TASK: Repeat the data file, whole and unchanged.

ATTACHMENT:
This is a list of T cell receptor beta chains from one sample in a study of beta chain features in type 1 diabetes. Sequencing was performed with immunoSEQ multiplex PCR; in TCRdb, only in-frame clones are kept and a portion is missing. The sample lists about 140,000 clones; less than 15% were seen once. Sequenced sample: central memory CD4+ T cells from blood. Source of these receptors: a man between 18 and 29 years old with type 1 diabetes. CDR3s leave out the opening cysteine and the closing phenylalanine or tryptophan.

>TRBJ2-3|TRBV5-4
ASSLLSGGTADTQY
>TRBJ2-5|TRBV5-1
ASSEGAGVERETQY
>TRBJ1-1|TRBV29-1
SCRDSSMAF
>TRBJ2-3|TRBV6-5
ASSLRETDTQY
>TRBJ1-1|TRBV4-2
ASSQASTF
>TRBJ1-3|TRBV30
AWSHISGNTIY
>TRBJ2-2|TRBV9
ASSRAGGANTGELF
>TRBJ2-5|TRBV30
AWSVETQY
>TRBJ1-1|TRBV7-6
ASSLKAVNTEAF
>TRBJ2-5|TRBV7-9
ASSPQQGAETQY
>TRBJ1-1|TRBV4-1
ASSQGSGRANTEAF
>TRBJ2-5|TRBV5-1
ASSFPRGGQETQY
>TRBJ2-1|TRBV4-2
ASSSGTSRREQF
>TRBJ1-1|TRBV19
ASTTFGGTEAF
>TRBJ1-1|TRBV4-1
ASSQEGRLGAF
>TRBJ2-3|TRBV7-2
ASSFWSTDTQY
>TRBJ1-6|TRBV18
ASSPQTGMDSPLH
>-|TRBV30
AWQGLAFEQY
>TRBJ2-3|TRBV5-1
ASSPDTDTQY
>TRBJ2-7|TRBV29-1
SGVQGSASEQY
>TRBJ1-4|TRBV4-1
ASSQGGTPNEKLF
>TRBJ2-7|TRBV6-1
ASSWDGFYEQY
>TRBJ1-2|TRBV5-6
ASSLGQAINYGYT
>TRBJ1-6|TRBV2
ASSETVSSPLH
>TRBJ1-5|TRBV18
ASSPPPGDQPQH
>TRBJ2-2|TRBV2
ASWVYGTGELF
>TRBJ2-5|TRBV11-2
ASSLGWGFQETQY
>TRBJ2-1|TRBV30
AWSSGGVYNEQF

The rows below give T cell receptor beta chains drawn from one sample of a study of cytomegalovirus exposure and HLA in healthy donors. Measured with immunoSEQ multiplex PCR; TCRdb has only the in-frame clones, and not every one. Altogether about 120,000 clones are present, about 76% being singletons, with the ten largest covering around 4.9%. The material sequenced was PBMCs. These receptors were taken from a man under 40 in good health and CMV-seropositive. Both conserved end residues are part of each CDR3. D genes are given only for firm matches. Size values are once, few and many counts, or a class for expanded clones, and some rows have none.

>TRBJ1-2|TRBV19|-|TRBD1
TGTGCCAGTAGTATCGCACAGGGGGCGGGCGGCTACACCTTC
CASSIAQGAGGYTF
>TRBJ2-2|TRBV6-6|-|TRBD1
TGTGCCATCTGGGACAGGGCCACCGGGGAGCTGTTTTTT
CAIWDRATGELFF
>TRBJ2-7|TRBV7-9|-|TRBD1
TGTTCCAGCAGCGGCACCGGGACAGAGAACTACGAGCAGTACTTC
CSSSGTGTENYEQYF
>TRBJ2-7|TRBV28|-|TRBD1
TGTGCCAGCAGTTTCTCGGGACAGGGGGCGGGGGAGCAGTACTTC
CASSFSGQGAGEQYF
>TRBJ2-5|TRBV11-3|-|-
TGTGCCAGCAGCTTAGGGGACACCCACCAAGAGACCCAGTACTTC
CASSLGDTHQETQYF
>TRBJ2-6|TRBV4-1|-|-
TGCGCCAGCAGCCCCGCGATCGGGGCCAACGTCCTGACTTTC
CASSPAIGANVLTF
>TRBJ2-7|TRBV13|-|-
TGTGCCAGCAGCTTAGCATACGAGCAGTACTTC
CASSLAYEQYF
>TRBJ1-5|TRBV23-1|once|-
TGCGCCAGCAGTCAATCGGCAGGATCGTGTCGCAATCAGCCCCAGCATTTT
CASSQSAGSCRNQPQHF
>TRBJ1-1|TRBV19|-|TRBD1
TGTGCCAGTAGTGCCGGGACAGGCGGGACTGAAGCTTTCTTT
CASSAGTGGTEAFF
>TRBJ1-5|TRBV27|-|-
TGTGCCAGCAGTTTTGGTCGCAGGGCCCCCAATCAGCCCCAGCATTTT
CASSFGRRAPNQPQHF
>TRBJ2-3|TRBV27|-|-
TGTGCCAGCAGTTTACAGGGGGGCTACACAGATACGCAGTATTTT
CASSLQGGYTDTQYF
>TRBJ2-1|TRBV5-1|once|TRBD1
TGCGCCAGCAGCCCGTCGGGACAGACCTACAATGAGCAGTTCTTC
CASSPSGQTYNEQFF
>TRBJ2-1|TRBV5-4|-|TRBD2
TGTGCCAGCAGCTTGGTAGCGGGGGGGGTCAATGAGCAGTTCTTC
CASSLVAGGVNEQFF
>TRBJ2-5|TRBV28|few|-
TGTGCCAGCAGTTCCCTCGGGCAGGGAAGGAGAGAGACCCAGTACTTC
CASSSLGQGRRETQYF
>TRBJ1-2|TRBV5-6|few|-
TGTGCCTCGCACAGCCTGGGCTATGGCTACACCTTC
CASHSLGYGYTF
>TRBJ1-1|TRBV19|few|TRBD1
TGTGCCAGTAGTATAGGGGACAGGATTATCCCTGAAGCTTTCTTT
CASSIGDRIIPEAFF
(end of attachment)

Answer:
This is a list of T cell receptor beta chains from one sample in a study of beta chain features in type 1 diabetes. Sequencing was performed with immunoSEQ multiplex PCR; in TCRdb, only in-frame clones are kept and a portion is missing. The sample lists about 140,000 clones; less than 15% were seen once. Sequenced sample: central memory CD4+ T cells from blood. Source of these receptors: a man between 18 and 29 years old with type 1 diabetes. CDR3s leave out the opening cysteine and the closing phenylalanine or tryptophan.

>TRBJ2-3|TRBV5-4
ASSLLSGGTADTQY
>TRBJ2-5|TRBV5-1
ASSEGAGVERETQY
>TRBJ1-1|TRBV29-1
SCRDSSMAF
>TRBJ2-3|TRBV6-5
ASSLRETDTQY
>TRBJ1-1|TRBV4-2
ASSQASTF
>TRBJ1-3|TRBV30
AWSHISGNTIY
>TRBJ2-2|TRBV9
ASSRAGGANTGELF
>TRBJ2-5|TRBV30
AWSVETQY
>TRBJ1-1|TRBV7-6
ASSLKAVNTEAF
>TRBJ2-5|TRBV7-9
ASSPQQGAETQY
>TRBJ1-1|TRBV4-1
ASSQGSGRANTEAF
>TRBJ2-5|TRBV5-1
ASSFPRGGQETQY
>TRBJ2-1|TRBV4-2
ASSSGTSRREQF
>TRBJ1-1|TRBV19
ASTTFGGTEAF
>TRBJ1-1|TRBV4-1
ASSQEGRLGAF
>TRBJ2-3|TRBV7-2
ASSFWSTDTQY
>TRBJ1-6|TRBV18
ASSPQTGMDSPLH
>-|TRBV30
AWQGLAFEQY
>TRBJ2-3|TRBV5-1
ASSPDTDTQY
>TRBJ2-7|TRBV29-1
SGVQGSASEQY
>TRBJ1-4|TRBV4-1
ASSQGGTPNEKLF
>TRBJ2-7|TRBV6-1
ASSWDGFYEQY
>TRBJ1-2|TRBV5-6
ASSLGQAINYGYT
>TRBJ1-6|TRBV2
ASSETVSSPLH
>TRBJ1-5|TRBV18
ASSPPPGDQPQH
>TRBJ2-2|TRBV2
ASWVYGTGELF
>TRBJ2-5|TRBV11-2
ASSLGWGFQETQY
>TRBJ2-1|TRBV30
AWSSGGVYNEQF

The rows below give T cell receptor beta chains drawn from one sample of a study of cytomegalovirus exposure and HLA in healthy donors. Measured with immunoSEQ multiplex PCR; TCRdb has only the in-frame clones, and not every one. Altogether about 120,000 clones are present, about 76% being singletons, with the ten largest covering around 4.9%. The material sequenced was PBMCs. These receptors were taken from a man under 40 in good health and CMV-seropositive. Both conserved end residues are part of each CDR3. D genes are given only for firm matches. Size values are once, few and many counts, or a class for expanded clones, and some rows have none.

>TRBJ1-2|TRBV19|-|TRBD1
TGTGCCAGTAGTATCGCACAGGGGGCGGGCGGCTACACCTTC
CASSIAQGAGGYTF
>TRBJ2-2|TRBV6-6|-|TRBD1
TGTGCCATCTGGGACAGGGCCACCGGGGAGCTGTTTTTT
CAIWDRATGELFF
>TRBJ2-7|TRBV7-9|-|TRBD1
TGTTCCAGCAGCGGCACCGGGACAGAGAACTACGAGCAGTACTTC
CSSSGTGTENYEQYF
>TRBJ2-7|TRBV28|-|TRBD1
TGTGCCAGCAGTTTCTCGGGACAGGGGGCGGGGGAGCAGTACTTC
CASSFSGQGAGEQYF
>TRBJ2-5|TRBV11-3|-|-
TGTGCCAGCAGCTTAGGGGACACCCACCAAGAGACCCAGTACTTC
CASSLGDTHQETQYF
>TRBJ2-6|TRBV4-1|-|-
TGCGCCAGCAGCCCCGCGATCGGGGCCAACGTCCTGACTTTC
CASSPAIGANVLTF
>TRBJ2-7|TRBV13|-|-
TGTGCCAGCAGCTTAGCATACGAGCAGTACTTC
CASSLAYEQYF
>TRBJ1-5|TRBV23-1|once|-
TGCGCCAGCAGTCAATCGGCAGGATCGTGTCGCAATCAGCCCCAGCATTTT
CASSQSAGSCRNQPQHF
>TRBJ1-1|TRBV19|-|TRBD1
TGTGCCAGTAGTGCCGGGACAGGCGGGACTGAAGCTTTCTTT
CASSAGTGGTEAFF
>TRBJ1-5|TRBV27|-|-
TGTGCCAGCAGTTTTGGTCGCAGGGCCCCCAATCAGCCCCAGCATTTT
CASSFGRRAPNQPQHF
>TRBJ2-3|TRBV27|-|-
TGTGCCAGCAGTTTACAGGGGGGCTACACAGATACGCAGTATTTT
CASSLQGGYTDTQYF
>TRBJ2-1|TRBV5-1|once|TRBD1
TGCGCCAGCAGCCCGTCGGGACAGACCTACAATGAGCAGTTCTTC
CASSPSGQTYNEQFF
>TRBJ2-1|TRBV5-4|-|TRBD2
TGTGCCAGCAGCTTGGTAGCGGGGGGGGTCAATGAGCAGTTCTTC
CASSLVAGGVNEQFF
>TRBJ2-5|TRBV28|few|-
TGTGCCAGCAGTTCCCTCGGGCAGGGAAGGAGAGAGACCCAGTACTTC
CASSSLGQGRRETQYF
>TRBJ1-2|TRBV5-6|few|-
TGTGCCTCGCACAGCCTGGGCTATGGCTACACCTTC
CASHSLGYGYTF
>TRBJ1-1|TRBV19|few|TRBD1
TGTGCCAGTAGTATAGGGGACAGGATTATCCCTGAAGCTTTCTTT
CASSIGDRIIPEAFF